Kadavy. Good. So I stumbled upon your blog, and I started reading your blog and then you had this book, Designed for Hackers. I wasn’t a designer, but I worked in tech. So I got that. I was like, “Oh, this is pretty cool.” Then kept following some of your passive income stuff and then your move, which we’ll get into. But then I got back on Twitter recently, and I realized perhaps the most important use of Twitter, which is to actually make real connections. I started following some of your tweets and some of what you’re putting out, and I thought, “Wow, wouldn’t it be great to bring David on and just explore some of the things that you’re about that we’ll get into, creativity and more?” So thank you, Twitter for helping us actually connect.

David Kadavy (05:03):
Yes. Thank you, Twitter. Twitter is really wonderful if you use it the right way.

Ravi Raman (05:09):
Yeah. Your journey, maybe you can paint the arc for me because my memory tells me you’re someone who started working in the Heartland in a cubicle, found your way somehow into Silicon Valley and then took a leap and moved to South America, where you’ve been for a while. It’s pretty interesting journey. Why don’t you start by just connecting the dots for us on how you got from point A to Z?

David Kadavy (05:37):
Yeah. There’s an interim in there, even that. So I did grow up in Nebraska, Omaha, and I never really felt like I fit in there. It’s kind of hard to describe what that was like pre-internet. You can’t even go see indie movie really. I think it’s probably you could live in Nebraska now and it would be fine. The world is so connected. But that was where I grew up. I didn’t really have good examples around me that confirmed or affirmed the ideas that I had in my head. I was very curious, and I just didn’t really feel that that environment supported that necessarily.

David Kadavy (06:28):
So after college, I did end up going and working in a great cubicle for a few years at an architecture firm, and during that time, I decided to start a blog. I was reading all this blogs. I was reading Seth Godin’s blog. I was reading various web design blogs. One day I finally said, “Yeah. I’m going to do this.” I opened a blogger.com, and I started a blog. You can still see the first post. It’s terrible to run on paragraph. It has a misspelling in it. Within roughly a year or so, that blog helped me land a job in Silicon Valley. So I moved out to Silicon Valley, the Bay Area. I worked at startups for a couple of years. I spent a year working on my own startup.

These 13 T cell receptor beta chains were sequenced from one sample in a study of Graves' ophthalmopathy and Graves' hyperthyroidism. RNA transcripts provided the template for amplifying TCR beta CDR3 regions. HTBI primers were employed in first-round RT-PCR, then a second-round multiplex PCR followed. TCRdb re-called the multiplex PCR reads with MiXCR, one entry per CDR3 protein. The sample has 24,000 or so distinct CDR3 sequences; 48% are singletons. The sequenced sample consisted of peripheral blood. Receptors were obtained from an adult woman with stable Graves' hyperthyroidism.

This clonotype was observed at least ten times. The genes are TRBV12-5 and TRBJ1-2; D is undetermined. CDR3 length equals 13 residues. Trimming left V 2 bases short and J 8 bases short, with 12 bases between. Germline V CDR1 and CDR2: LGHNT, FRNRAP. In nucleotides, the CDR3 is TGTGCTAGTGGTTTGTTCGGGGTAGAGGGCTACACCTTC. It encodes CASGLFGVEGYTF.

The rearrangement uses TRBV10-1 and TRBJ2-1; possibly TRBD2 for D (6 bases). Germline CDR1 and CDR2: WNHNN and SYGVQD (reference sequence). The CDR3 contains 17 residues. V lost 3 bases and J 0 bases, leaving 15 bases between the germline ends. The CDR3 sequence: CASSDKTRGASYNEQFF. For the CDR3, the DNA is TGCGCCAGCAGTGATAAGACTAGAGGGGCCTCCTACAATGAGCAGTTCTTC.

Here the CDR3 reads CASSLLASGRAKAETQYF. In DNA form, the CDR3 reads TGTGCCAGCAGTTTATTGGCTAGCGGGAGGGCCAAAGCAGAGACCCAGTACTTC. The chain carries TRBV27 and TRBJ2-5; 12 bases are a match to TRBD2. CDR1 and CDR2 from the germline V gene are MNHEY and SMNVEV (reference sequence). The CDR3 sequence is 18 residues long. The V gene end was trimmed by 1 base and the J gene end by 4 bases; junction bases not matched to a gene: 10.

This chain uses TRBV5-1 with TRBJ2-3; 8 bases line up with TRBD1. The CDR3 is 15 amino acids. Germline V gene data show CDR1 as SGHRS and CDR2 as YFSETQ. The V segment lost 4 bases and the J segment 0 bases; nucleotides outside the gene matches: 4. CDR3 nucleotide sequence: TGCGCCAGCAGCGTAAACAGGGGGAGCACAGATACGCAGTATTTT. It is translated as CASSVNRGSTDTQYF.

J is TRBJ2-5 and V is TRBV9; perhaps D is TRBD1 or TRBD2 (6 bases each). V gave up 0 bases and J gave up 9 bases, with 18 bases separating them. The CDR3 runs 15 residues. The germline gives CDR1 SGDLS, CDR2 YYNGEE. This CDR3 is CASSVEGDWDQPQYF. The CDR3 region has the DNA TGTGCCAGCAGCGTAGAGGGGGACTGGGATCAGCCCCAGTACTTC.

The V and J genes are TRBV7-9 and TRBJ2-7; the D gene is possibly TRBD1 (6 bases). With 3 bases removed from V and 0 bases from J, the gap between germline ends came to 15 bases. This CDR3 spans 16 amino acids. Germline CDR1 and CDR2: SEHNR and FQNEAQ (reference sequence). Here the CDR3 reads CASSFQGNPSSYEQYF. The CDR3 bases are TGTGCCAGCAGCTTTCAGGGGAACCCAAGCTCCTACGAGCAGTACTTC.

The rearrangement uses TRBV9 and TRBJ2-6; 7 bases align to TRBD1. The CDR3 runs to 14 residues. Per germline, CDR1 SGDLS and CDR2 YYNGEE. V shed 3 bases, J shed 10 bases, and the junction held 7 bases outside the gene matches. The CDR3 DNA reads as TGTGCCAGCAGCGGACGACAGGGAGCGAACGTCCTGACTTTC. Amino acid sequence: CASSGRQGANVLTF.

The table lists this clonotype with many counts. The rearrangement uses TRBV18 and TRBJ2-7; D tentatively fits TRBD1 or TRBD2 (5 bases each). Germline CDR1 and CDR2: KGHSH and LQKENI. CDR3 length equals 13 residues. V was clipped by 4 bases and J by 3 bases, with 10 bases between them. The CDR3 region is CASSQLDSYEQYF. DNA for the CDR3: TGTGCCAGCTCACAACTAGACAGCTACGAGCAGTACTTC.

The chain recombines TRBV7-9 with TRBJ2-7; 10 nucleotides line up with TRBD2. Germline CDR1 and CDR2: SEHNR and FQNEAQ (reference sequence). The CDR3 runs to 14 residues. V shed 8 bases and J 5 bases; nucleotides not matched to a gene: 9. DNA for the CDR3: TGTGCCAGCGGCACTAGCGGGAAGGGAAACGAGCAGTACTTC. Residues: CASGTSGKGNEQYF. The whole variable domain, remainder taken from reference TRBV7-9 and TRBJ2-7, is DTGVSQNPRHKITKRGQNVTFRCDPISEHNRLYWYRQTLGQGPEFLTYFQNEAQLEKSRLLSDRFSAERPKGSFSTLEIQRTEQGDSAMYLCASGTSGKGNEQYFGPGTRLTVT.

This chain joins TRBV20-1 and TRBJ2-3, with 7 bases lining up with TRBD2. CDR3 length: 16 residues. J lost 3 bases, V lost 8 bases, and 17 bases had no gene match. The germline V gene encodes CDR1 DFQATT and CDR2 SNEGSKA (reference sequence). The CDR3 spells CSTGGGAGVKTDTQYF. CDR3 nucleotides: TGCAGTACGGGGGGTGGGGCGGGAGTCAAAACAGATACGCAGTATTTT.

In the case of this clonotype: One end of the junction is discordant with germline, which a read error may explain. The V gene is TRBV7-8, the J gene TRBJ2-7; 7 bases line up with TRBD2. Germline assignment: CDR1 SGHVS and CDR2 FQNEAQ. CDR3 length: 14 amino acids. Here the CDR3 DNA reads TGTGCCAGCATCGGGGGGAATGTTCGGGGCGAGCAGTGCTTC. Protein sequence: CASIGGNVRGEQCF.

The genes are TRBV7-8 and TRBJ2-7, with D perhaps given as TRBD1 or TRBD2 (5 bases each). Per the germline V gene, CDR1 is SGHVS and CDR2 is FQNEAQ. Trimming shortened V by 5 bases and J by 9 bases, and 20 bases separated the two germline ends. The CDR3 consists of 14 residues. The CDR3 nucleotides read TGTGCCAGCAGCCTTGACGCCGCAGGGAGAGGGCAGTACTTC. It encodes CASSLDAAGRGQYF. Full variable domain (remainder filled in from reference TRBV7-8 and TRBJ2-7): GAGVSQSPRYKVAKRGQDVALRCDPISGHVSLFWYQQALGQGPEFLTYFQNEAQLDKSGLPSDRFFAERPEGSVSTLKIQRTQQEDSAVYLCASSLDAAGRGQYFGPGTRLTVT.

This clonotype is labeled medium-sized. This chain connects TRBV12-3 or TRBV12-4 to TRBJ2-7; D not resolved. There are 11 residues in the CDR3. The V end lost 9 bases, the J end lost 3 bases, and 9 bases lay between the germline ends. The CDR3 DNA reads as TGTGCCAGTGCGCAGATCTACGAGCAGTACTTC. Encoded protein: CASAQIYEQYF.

David Kadavy (07:17):
About 2008, I decided to leave the Valley. I came to realize that while I had learned a lot from the Valley about how to believe in my ideas, get that confidence that I didn’t really get growing up in Nebraska and being somebody with strange interests. While I realized that it had helped me with that, I also realized, well, I was paying really high rent for basically access to venture capital and access to talent. These were two things I realized I didn’t need at all. So I moved to Chicago, and I rented a two bedroom apartment for the price that I was paying for one bedroom in an apartment that I was sharing with a bunch of other people in San Francisco.

David Kadavy (08:03):
I really just felt like I had something to offer. I had some ideas in my head. I didn’t know what they were. But I wanted to give myself the chance to cut out the noise and to explore what that was. After about three years of that, I got an email from a publisher asking me if I’d like to write a book. I had never-

Ravi Raman (08:28):
How does that happen?

David Kadavy (08:30):
Well, I had-

Ravi Raman (08:31):
Is this just the blog. Were you sort of hustling on the side to make connections and make it happen?

David Kadavy (08:37):
Well, I had written some blog posts that were popular on the topic of design. Basically, I was trying to get… What I was trying to do was get a talk at South by Southwest. I wanted to go do a talk at South by Southwest. So I engineered this long blog post with a lot of detail in it to try to get votes from my panel and became number one on Hacker News, this news aggregator website. I didn’t get the South by Southwest panel, but then I got this email for the book deal. Then by getting that book deal, I did end up doing a talk at South by Southwest.

David Kadavy (09:16):